Zelin (2011) in “The Rise of Salafists in Tunisia After the Fall of Ben Ali” indicates the interest of an emerging Tunisian grouping, Ansar al-Shari`a, in Tunisian nationals imprisoned in Iraq. While the role of Tunisian foreign fighters in Iraq has been noted in the 2007 Sinjar documents (Felter and Fishman; 2007) and more recently in the 2011 arrest of an Iraqi resident in Canada, accused of facilitating the travel of 8 Tunisians to Iraq in 2009 (US DOJ; 2011), information about earlier involvement and the key roles played by a number of Tunisians is partial, dispersed and contradictory. A piecing together of the various elements suggests that Tunisian nationals were present during the development of the foreign fighter networks and in some cases held key facilitation roles.
Tunisians were present in foreign fighter operations early in the Iraqi insurgency. An Italian investigation into the Mullah Fuad network suggested that a number of Tunisians had traveled from Italy to Iraq to participate in suicide attacks in 2003 (LA Times; 2003). A French national of Tunisian origin Mohamed el-Ayouni traveled to Syria from France in 2004 and fought in Fallujah. He was eventually expelled from Syria in 2006, arrested, tried and convicted for his involvement with 19th network in Paris (Le Monde; 2008).
A New York Times article in October 2005,citing US military figures for foreign fighters captured since April of the same year, states that of the 312 persons in custody, 10 were Tunisian, outnumbering Algerians (8), Libyans (7) and Moroccans (1). MNF-I press releases detailing operations or central criminal Court of Iraq activities from the MNF-I also indicate that Tunsians were present in Iraq (MNF-I; 2006). Tunisian Human Rights organisations monitoring trials in Tunisia reported on numerous trials of individuals for involvement with Iraq networks (Association Internationale de Soutien aux Prisonniers Politiques; 2007, 2008).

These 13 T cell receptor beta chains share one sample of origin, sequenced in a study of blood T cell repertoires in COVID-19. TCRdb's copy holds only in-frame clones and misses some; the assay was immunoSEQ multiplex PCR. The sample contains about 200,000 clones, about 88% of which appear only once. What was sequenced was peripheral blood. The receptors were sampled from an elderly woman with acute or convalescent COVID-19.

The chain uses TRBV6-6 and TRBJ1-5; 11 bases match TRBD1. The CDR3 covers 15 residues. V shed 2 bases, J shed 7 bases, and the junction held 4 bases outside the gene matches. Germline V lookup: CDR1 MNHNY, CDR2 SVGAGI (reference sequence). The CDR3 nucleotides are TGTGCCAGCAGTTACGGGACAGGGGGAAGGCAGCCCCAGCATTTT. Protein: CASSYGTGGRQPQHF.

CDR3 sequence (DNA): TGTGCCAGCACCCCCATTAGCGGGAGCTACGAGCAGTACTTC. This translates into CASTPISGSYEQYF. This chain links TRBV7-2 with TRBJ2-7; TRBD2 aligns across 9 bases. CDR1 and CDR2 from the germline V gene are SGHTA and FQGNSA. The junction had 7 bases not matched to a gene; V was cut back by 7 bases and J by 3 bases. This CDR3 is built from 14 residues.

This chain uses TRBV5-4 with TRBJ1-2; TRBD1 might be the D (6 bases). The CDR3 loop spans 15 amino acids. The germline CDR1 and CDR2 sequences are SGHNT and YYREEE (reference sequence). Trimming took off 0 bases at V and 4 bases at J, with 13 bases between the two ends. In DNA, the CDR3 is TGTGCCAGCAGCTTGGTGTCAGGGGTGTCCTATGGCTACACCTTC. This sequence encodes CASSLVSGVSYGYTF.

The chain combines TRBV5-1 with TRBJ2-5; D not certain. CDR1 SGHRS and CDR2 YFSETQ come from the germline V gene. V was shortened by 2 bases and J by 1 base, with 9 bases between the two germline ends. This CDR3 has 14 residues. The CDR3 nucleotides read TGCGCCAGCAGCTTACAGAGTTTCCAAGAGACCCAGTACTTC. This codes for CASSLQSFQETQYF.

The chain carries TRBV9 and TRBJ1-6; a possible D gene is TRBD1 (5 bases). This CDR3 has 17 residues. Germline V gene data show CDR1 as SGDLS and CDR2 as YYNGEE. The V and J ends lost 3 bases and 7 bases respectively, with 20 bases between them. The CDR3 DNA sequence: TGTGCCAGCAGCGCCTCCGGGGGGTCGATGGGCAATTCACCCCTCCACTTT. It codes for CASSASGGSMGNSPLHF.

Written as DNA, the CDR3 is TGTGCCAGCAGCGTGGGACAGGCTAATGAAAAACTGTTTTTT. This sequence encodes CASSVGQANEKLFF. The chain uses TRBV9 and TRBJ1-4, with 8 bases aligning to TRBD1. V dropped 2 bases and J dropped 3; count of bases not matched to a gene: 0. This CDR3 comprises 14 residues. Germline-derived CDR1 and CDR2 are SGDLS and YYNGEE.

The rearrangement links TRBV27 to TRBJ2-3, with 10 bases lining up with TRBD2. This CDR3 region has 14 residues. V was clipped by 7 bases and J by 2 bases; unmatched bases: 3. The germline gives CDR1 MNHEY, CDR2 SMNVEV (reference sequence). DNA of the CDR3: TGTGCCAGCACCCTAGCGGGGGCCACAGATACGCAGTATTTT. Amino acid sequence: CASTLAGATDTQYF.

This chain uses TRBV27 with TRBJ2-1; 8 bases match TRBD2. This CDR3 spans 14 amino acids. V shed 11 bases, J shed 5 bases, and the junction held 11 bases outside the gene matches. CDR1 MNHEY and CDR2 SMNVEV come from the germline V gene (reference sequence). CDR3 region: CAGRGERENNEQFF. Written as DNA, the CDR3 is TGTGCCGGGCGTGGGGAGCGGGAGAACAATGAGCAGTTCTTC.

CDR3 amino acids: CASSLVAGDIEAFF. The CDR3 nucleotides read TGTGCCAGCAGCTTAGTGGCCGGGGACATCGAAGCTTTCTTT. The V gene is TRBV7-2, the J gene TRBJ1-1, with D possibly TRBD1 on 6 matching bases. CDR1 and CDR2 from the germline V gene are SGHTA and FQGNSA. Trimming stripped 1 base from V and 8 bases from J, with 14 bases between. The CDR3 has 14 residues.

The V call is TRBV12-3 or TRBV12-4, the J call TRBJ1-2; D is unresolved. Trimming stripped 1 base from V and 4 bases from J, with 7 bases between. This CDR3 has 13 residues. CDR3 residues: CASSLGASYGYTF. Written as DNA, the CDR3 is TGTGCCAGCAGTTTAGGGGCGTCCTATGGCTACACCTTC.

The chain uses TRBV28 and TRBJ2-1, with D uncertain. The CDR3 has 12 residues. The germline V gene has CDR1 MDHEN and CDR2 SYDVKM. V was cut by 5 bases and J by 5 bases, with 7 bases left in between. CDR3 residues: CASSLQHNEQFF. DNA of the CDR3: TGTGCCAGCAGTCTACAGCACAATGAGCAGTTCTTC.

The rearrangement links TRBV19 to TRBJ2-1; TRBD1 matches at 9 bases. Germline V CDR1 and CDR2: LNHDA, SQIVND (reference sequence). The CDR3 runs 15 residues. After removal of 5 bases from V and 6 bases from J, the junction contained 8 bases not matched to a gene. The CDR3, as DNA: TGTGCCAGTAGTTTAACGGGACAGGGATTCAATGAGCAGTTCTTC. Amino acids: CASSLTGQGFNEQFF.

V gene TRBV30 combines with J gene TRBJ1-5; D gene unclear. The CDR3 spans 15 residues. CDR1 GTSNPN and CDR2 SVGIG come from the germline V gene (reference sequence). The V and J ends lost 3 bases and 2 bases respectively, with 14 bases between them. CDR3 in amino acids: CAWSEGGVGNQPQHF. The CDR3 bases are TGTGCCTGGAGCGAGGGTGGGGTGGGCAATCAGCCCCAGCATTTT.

At least two individuals played important roles as Damascus-based facilitators and another individual played a short-lived role inside Iraq. One of the individuals is Abu Mohammad al-Tunisi (Abu Mohammed al-Tounsi or Abou Mohamed Tounsi). There are a number of accounts of his activity, all of which tend to place him as based in Damascus, associating with members of the Zarqawi-network and with some connections to Western European foreign networks (Le Figaro; 2005, Le Monde; 2005, Le Jeune Independent; 2010, Mokkadem; 2010 pp. 186-194). An anonymous French official describes Mohammad al-Tunisi as the link with the different groups based in Europe (Le Monde; 2005). He is variously linked to Ouassini Cherifi, a France-based activitist (Le Monde; 2005) and to Benyamina Mohamed aka Abou Allayth (Mokkadem; 2010). Mokkadem writes that Mohammad al-Tunisi was involved in arranging training for Europe-based militants from the Ansar al-Fath group in Lebanon (2010, p.188).